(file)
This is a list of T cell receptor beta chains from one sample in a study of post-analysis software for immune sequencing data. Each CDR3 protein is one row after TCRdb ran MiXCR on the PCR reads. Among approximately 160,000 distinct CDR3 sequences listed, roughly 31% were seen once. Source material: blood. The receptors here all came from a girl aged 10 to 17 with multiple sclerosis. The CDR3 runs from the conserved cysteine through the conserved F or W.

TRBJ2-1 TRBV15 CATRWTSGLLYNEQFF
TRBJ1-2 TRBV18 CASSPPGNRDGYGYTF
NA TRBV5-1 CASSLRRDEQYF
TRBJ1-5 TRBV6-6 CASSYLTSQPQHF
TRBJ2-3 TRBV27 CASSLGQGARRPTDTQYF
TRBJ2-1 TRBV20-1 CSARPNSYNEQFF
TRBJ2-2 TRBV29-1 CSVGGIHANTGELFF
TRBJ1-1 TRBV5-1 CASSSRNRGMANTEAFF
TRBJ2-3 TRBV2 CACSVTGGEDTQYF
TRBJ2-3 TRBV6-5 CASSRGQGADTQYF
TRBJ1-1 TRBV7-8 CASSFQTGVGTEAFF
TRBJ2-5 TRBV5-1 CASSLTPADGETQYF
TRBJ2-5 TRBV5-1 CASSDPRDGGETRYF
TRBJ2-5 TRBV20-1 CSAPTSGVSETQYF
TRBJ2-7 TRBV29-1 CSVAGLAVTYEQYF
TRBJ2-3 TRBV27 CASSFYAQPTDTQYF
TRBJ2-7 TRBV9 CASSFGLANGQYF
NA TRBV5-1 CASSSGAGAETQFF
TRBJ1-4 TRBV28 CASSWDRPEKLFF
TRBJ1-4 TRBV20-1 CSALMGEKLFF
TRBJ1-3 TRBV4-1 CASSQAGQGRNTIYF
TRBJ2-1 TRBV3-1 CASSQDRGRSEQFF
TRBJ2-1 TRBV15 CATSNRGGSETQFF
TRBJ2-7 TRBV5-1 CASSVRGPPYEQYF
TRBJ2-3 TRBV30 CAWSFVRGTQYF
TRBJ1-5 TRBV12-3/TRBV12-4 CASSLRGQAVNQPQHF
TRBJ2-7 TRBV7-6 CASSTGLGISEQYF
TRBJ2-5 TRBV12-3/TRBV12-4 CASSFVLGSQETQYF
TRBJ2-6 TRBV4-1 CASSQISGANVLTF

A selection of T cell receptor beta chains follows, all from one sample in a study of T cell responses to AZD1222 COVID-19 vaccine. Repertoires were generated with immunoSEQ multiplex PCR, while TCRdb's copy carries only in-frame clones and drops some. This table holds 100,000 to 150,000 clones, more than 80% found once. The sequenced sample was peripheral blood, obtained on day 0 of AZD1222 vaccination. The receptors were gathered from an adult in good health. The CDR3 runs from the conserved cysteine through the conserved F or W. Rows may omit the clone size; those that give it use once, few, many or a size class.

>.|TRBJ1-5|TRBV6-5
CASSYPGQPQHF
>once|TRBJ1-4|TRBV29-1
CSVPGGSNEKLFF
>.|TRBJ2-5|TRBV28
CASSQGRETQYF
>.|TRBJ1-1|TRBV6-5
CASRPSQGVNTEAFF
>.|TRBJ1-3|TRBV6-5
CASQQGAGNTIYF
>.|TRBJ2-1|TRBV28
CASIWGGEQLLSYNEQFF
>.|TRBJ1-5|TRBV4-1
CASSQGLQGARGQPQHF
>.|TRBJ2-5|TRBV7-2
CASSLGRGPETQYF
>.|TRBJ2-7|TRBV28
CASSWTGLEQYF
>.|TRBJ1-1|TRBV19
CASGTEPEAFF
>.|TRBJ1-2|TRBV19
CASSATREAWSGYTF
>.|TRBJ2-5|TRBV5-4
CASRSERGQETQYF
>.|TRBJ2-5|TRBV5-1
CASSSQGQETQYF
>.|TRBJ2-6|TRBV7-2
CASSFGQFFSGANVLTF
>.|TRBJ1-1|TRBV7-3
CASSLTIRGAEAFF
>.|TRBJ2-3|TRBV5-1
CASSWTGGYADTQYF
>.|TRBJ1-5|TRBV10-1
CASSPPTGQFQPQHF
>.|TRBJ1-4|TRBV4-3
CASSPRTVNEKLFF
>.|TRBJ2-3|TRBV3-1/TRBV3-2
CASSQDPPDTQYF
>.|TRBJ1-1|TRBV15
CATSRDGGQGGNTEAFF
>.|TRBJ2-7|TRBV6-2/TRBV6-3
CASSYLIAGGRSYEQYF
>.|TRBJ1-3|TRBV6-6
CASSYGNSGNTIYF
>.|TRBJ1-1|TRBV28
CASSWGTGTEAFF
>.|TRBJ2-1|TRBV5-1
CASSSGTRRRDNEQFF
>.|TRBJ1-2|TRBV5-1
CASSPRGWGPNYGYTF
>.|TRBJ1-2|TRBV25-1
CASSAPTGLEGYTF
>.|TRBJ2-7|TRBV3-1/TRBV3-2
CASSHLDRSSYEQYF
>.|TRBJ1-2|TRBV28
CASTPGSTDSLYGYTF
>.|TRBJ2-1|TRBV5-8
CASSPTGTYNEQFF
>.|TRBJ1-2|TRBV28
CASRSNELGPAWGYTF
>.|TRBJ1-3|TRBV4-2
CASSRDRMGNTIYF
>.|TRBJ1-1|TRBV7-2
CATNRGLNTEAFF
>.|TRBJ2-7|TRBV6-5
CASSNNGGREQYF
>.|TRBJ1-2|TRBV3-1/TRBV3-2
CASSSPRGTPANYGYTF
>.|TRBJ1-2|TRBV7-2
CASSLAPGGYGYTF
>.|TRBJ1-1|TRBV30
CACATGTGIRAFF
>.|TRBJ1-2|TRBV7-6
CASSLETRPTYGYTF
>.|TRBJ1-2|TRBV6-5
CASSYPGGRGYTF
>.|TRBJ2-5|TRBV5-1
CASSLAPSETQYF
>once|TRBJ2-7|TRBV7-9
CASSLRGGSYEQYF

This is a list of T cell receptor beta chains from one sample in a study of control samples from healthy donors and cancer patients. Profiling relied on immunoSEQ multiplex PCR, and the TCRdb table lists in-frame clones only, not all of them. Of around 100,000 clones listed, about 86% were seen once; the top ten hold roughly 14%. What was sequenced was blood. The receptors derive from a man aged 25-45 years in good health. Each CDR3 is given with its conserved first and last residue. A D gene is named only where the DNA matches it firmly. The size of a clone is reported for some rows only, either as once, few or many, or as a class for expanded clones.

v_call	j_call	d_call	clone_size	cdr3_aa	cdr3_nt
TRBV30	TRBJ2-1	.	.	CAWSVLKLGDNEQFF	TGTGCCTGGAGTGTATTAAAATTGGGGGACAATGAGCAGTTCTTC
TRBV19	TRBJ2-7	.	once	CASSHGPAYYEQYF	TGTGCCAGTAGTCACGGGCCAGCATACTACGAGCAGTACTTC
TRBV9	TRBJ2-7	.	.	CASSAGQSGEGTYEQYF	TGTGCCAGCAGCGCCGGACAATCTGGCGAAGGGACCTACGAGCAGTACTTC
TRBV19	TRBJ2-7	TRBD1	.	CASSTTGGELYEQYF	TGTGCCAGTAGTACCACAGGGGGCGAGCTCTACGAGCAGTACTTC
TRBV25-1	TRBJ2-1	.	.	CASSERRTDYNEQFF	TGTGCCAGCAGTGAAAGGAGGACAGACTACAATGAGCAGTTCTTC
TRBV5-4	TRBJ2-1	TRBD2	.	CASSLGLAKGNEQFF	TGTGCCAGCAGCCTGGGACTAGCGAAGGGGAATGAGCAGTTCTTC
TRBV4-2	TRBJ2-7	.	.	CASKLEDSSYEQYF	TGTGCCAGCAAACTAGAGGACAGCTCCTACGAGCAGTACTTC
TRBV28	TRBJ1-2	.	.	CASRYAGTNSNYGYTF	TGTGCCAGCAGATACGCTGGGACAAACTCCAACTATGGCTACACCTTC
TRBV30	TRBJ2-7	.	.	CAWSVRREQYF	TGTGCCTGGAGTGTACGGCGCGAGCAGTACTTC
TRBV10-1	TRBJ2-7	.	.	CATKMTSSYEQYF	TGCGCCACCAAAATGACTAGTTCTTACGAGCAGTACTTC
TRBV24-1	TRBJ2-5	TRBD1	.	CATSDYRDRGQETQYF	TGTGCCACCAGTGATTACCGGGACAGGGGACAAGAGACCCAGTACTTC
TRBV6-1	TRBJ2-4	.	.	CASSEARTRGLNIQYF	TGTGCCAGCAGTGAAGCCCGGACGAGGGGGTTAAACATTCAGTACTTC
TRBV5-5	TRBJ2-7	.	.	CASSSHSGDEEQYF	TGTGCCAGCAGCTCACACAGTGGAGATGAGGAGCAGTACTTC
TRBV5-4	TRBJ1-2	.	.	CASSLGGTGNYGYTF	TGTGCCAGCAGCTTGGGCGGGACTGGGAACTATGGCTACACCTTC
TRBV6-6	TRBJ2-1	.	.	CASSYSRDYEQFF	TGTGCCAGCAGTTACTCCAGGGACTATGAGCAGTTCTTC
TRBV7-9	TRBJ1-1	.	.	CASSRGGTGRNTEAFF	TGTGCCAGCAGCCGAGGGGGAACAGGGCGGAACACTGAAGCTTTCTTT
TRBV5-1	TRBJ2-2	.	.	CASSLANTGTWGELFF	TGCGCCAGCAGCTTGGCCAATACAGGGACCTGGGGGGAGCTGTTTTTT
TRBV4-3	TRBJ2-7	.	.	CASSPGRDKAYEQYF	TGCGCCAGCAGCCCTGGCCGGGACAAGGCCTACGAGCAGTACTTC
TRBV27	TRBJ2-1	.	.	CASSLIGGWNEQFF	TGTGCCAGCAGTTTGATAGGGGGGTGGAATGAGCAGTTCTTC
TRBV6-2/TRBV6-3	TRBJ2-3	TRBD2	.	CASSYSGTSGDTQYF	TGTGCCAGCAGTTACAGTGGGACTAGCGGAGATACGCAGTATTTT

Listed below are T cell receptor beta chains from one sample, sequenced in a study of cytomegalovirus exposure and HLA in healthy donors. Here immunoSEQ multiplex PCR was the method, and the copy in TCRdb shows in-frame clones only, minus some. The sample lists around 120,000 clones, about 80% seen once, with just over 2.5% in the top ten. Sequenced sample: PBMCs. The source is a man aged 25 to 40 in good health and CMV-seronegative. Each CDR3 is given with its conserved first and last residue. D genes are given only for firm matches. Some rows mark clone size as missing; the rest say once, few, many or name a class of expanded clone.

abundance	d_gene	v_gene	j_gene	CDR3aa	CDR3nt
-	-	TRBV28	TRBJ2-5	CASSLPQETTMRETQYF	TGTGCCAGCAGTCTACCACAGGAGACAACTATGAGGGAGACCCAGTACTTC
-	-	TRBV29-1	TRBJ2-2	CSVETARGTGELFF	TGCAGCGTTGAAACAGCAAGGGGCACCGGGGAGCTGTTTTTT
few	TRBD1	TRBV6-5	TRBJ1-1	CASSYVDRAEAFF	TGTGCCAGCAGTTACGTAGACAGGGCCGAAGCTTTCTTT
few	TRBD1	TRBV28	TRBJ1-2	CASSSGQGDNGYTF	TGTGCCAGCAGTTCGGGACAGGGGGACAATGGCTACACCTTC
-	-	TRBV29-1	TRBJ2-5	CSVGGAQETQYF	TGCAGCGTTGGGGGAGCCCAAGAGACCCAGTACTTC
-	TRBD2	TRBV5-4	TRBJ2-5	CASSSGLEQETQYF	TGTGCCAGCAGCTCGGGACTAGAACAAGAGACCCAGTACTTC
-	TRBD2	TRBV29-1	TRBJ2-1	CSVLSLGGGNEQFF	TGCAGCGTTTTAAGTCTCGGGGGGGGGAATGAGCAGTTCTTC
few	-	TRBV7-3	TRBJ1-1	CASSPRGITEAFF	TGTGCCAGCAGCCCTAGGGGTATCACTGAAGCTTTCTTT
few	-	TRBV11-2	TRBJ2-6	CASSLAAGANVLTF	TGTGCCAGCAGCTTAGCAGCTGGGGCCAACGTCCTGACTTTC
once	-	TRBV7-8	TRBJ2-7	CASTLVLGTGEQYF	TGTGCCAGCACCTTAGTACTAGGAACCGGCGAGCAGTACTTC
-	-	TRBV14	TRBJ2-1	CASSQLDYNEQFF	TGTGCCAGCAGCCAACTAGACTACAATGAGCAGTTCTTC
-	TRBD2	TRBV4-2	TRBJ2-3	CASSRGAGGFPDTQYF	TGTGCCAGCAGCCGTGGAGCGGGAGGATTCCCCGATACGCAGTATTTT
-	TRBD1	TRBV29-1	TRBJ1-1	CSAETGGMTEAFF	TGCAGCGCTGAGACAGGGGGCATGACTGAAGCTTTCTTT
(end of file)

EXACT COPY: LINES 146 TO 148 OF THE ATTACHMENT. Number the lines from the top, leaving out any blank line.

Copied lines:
-	-	TRBV14	TRBJ2-1	CASSQLDYNEQFF	TGTGCCAGCAGCCAACTAGACTACAATGAGCAGTTCTTC
-	TRBD2	TRBV4-2	TRBJ2-3	CASSRGAGGFPDTQYF	TGTGCCAGCAGCCGTGGAGCGGGAGGATTCCCCGATACGCAGTATTTT
-	TRBD1	TRBV29-1	TRBJ1-1	CSAETGGMTEAFF	TGCAGCGCTGAGACAGGGGGCATGACTGAAGCTTTCTTT